In those days, a series like Roots reached an average audience of over 80 million people an episode (while raising the social awareness of the nation). Approximately 83 million fans tuned in to find out who shot J.R. on Dallas (while lowering the collective I.Q. of the nation). More than 106 million of us watched the final episode of MASH (which still holds the record for the most viewers of any scripted TV episode, and probably will forever). But recently they made a big deal when the Game of Thrones series finale got less than 20 million viewers (which now holds the record for the most disappointed fans). These days, the bar for what qualifies as a “hit show” has been set so low that even Peter Dinklage can get over it.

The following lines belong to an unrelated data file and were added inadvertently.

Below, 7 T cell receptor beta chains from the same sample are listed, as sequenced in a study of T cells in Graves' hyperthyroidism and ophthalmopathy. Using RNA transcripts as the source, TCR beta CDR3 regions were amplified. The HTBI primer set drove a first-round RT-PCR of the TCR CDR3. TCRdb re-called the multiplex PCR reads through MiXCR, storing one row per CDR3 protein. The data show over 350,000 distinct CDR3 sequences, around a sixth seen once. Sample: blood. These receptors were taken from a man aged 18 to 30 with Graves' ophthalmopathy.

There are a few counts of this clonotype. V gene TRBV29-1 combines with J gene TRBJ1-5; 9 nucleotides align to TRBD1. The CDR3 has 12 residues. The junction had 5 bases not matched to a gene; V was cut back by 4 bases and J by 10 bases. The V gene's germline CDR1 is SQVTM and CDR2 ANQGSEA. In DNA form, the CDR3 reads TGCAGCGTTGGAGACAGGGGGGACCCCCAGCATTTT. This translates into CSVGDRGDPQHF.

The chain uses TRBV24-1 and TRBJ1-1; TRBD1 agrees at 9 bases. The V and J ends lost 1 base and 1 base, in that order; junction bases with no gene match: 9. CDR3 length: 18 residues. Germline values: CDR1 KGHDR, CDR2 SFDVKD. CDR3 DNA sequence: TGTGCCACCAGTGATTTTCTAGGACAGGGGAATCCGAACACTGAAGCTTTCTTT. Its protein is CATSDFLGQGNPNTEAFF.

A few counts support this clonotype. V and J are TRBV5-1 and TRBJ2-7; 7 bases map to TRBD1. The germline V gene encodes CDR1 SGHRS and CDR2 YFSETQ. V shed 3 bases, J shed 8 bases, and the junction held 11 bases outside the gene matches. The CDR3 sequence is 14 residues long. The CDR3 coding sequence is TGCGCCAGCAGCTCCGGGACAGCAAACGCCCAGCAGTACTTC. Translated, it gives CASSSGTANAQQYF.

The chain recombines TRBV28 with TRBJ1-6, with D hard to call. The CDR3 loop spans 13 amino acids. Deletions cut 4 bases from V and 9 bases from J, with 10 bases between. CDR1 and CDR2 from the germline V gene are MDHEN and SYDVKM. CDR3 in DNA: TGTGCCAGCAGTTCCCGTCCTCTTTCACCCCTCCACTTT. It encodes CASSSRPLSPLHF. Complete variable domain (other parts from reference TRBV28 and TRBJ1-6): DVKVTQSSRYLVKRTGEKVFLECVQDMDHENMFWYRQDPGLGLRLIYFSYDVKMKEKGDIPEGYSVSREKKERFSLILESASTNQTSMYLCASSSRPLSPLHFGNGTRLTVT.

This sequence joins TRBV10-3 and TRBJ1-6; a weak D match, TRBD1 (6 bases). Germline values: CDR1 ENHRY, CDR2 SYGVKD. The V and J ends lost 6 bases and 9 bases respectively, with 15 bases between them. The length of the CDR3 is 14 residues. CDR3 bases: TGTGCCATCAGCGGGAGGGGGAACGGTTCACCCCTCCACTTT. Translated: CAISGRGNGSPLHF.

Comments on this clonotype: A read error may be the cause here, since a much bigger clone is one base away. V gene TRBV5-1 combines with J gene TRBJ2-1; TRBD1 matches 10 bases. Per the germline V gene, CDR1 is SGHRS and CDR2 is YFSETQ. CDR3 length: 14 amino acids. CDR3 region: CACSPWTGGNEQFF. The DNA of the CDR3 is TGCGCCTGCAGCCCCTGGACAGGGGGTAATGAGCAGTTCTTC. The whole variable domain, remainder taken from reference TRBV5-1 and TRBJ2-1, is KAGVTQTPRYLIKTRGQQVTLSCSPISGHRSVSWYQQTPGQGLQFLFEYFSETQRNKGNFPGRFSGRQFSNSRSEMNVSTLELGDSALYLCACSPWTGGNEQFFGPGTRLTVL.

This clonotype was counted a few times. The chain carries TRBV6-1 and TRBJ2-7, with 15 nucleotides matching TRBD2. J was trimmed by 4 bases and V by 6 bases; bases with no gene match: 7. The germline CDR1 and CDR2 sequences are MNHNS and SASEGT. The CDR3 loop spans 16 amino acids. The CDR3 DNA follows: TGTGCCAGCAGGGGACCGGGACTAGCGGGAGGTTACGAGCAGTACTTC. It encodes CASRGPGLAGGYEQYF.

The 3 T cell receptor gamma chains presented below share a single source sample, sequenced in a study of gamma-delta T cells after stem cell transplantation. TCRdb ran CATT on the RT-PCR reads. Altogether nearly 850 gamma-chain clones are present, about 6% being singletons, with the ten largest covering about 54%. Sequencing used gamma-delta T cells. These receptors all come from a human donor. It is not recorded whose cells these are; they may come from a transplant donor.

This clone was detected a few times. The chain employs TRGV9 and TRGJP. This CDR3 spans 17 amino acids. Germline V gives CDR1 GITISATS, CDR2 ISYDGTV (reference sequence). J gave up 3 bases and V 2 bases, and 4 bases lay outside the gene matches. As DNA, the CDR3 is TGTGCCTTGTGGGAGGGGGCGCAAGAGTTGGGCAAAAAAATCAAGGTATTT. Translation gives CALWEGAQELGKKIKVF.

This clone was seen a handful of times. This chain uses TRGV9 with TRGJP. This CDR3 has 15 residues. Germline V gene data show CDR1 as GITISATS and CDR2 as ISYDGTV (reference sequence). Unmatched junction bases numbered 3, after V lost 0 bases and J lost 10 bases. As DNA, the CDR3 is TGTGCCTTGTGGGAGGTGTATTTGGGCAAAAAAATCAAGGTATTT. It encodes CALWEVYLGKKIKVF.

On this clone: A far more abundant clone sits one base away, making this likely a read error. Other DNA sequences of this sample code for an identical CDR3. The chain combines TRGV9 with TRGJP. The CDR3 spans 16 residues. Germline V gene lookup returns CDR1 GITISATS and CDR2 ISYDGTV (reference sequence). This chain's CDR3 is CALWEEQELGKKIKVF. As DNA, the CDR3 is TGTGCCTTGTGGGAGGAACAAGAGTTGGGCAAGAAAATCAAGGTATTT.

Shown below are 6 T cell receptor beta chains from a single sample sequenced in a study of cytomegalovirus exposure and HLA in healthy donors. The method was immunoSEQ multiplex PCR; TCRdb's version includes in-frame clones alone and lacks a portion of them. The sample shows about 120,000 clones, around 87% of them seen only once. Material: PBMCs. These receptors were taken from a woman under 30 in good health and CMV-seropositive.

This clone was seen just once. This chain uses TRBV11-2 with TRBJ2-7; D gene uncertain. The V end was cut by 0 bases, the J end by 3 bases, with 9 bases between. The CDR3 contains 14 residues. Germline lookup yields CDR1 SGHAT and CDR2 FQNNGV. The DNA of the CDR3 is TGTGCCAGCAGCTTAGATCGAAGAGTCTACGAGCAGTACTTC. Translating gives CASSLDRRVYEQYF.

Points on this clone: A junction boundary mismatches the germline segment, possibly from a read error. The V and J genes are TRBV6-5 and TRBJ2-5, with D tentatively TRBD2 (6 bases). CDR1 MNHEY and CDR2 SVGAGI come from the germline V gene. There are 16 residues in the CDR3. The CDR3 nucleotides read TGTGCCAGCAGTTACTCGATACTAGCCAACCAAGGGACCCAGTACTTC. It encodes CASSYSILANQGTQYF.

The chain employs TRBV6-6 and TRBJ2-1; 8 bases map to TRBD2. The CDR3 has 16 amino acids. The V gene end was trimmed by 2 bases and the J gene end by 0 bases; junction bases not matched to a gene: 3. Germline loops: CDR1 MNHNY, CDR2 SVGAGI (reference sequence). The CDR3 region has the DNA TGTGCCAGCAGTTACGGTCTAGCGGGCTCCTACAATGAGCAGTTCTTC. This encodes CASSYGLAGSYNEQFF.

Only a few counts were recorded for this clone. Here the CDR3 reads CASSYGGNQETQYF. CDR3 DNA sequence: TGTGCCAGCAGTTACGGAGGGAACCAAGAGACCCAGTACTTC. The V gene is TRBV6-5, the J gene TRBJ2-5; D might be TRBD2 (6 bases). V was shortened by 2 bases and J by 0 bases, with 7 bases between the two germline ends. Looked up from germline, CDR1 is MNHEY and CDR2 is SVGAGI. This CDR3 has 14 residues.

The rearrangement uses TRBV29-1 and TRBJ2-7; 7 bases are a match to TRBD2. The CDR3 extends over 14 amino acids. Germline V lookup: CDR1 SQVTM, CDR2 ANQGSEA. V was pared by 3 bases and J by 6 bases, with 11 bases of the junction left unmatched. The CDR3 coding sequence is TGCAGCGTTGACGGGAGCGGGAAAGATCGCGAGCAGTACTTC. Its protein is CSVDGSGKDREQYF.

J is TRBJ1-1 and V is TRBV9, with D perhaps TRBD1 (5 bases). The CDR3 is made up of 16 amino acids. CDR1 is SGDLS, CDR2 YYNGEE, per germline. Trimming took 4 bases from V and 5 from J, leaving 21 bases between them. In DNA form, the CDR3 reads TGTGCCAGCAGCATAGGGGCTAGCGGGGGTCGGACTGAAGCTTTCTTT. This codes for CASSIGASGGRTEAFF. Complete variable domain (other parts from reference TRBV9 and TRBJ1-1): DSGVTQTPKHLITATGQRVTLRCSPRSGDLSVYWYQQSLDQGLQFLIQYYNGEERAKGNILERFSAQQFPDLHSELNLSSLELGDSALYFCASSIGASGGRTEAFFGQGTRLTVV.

Shows back then spawned a slew of catch phrases that we constantly repeated and thought just kept getting funnier every time we said them. Show’s like Get Smart had us giggling over “Would you believe…”, “Sorry about that, Chief” and “Missed it by that much.” Star Trek had us regularly quoting “To boldly go where no man has gone before”, “Live long and prosper” and “Beam me up, Scotty.” The grandfather of all catch phrase shows was Rowan & Martin’s Laugh-In, which introduced many seriously silly one liners like “Sock it to me”, “Here comes da judge” and “Veeeery interesting, but stupid.” Most of these classic lines would just sound like nonsense to anyone who didn’t grow up with them but for those of us who did, they’re like secret passwords that get us into an private club.